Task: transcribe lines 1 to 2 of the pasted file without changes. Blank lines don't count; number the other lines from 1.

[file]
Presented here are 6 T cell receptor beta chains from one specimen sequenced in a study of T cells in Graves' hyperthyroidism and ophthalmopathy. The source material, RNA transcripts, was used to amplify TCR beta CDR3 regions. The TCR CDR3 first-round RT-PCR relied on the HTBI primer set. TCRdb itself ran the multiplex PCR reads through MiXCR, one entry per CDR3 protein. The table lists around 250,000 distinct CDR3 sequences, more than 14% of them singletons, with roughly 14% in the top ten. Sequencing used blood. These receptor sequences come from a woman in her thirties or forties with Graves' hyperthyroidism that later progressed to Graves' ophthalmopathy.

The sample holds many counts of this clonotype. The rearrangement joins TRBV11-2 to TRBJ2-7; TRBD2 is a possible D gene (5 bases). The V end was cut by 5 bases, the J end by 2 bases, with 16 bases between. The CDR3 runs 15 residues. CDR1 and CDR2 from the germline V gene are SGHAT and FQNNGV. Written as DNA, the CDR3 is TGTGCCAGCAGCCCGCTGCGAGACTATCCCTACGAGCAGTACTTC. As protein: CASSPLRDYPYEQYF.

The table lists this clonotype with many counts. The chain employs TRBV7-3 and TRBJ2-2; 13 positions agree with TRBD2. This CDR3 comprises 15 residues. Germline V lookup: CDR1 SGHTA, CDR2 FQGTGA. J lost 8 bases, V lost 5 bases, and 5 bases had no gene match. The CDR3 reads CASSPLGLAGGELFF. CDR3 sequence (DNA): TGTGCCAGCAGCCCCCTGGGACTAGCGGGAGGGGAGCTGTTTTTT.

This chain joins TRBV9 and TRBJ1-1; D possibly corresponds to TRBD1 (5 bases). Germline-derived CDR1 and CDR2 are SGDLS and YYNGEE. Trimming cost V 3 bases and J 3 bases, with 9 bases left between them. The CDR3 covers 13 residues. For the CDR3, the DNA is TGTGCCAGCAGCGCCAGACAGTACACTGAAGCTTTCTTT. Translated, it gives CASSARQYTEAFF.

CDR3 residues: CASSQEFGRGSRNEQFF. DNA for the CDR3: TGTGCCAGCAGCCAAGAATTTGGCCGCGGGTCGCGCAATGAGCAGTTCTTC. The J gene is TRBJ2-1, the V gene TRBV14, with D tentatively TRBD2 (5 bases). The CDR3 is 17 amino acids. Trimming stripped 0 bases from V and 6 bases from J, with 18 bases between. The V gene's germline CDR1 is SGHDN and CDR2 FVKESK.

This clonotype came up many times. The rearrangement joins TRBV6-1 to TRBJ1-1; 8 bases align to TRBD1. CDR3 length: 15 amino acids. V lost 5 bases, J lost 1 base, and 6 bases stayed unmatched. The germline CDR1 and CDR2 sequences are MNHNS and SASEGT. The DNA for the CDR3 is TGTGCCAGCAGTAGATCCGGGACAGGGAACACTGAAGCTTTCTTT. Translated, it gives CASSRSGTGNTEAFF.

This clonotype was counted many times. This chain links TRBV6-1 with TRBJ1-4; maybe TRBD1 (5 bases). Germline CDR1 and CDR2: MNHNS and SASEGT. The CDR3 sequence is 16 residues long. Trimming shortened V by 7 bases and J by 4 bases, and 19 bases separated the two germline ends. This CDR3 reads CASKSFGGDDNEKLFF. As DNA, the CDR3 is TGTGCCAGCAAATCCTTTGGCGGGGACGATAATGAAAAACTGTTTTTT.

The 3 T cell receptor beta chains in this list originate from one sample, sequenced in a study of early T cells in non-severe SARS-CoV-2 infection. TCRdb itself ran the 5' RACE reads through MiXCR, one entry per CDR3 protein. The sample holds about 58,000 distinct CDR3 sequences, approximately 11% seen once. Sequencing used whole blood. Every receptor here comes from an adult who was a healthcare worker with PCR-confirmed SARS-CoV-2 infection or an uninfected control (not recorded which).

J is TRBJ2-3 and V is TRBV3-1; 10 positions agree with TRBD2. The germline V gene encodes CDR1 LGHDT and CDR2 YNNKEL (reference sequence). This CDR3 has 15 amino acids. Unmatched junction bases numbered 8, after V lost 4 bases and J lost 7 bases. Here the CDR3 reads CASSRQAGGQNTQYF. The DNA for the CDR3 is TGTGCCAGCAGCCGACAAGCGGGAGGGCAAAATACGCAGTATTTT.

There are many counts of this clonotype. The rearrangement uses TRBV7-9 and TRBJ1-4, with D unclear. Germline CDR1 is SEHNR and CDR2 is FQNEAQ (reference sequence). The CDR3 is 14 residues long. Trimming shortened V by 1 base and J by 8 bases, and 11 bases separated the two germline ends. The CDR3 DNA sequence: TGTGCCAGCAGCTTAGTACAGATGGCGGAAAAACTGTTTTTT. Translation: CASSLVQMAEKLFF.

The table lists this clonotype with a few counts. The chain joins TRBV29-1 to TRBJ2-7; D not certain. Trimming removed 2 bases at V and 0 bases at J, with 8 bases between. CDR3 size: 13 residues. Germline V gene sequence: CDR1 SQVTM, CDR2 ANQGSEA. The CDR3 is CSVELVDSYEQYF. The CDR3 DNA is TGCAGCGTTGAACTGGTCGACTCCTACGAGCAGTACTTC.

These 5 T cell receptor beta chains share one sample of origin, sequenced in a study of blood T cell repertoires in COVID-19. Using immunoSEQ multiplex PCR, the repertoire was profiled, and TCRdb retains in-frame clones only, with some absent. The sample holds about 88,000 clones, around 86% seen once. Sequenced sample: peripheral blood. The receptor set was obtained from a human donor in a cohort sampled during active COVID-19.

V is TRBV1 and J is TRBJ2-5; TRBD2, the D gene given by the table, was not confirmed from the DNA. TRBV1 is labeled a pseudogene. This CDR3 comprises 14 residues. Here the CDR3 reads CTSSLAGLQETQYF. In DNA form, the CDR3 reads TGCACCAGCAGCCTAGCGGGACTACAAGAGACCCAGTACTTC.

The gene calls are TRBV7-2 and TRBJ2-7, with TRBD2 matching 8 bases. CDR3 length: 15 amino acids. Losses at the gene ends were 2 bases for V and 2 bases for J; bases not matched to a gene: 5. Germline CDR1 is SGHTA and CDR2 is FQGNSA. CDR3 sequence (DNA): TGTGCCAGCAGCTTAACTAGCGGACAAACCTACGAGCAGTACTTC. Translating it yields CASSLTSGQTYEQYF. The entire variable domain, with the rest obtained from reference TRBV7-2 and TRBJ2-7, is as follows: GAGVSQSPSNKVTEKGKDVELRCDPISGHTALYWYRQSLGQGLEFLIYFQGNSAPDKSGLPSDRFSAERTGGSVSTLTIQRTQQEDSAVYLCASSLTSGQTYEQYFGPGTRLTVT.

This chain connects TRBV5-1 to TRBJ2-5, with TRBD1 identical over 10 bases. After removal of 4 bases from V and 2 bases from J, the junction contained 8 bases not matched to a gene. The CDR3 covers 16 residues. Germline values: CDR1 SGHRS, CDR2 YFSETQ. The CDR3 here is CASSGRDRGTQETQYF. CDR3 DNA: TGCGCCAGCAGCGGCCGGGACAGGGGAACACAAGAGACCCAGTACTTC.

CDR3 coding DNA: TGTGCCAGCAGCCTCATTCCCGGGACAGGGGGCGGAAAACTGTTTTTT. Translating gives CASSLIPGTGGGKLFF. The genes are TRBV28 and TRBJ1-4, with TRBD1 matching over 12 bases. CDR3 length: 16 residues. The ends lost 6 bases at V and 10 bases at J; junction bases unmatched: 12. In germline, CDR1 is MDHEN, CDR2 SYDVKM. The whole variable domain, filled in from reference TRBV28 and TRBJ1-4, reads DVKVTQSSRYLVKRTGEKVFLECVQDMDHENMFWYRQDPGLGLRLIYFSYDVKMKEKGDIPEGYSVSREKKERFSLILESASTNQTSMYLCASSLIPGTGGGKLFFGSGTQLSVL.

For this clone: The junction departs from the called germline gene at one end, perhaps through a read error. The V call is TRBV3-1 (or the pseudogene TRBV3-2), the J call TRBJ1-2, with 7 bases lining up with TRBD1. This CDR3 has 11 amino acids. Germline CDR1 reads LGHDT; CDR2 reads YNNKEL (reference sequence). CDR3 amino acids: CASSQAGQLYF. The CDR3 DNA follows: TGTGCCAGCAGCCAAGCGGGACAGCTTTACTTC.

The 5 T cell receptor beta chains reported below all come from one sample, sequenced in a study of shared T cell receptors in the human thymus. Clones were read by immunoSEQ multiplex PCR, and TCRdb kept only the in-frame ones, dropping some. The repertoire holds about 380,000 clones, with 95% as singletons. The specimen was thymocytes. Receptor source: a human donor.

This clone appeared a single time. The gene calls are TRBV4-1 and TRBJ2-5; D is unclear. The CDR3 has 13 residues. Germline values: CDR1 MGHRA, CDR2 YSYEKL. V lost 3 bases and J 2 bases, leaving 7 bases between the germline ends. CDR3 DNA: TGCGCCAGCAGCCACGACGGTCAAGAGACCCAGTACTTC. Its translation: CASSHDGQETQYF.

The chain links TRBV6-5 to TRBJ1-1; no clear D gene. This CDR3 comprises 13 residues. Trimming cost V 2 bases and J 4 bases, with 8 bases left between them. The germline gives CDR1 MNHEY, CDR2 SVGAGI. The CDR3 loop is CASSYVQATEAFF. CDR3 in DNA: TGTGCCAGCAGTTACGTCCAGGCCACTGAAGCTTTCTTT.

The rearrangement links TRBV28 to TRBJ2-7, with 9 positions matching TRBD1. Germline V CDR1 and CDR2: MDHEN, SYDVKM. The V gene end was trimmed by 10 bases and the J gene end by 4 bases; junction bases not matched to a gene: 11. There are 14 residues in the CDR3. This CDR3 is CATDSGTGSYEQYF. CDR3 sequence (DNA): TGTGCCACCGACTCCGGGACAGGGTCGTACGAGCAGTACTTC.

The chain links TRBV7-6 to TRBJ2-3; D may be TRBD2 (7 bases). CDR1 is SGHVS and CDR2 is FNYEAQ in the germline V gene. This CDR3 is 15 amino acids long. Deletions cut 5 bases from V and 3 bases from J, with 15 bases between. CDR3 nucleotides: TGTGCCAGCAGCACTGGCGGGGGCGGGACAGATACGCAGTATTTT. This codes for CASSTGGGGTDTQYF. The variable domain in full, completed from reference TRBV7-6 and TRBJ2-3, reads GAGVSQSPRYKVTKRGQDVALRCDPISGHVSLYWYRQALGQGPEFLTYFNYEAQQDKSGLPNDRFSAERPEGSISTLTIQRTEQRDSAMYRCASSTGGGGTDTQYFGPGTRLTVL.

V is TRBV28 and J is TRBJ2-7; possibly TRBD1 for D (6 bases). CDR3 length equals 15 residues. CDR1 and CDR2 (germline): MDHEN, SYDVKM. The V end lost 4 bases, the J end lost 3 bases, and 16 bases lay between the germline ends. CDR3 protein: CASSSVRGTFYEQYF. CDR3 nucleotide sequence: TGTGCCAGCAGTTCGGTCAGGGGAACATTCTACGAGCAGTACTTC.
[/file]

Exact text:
Presented here are 6 T cell receptor beta chains from one specimen sequenced in a study of T cells in Graves' hyperthyroidism and ophthalmopathy. The source material, RNA transcripts, was used to amplify TCR beta CDR3 regions. The TCR CDR3 first-round RT-PCR relied on the HTBI primer set. TCRdb itself ran the multiplex PCR reads through MiXCR, one entry per CDR3 protein. The table lists around 250,000 distinct CDR3 sequences, more than 14% of them singletons, with roughly 14% in the top ten. Sequencing used blood. These receptor sequences come from a woman in her thirties or forties with Graves' hyperthyroidism that later progressed to Graves' ophthalmopathy.

The sample holds many counts of this clonotype. The rearrangement joins TRBV11-2 to TRBJ2-7; TRBD2 is a possible D gene (5 bases). The V end was cut by 5 bases, the J end by 2 bases, with 16 bases between. The CDR3 runs 15 residues. CDR1 and CDR2 from the germline V gene are SGHAT and FQNNGV. Written as DNA, the CDR3 is TGTGCCAGCAGCCCGCTGCGAGACTATCCCTACGAGCAGTACTTC. As protein: CASSPLRDYPYEQYF.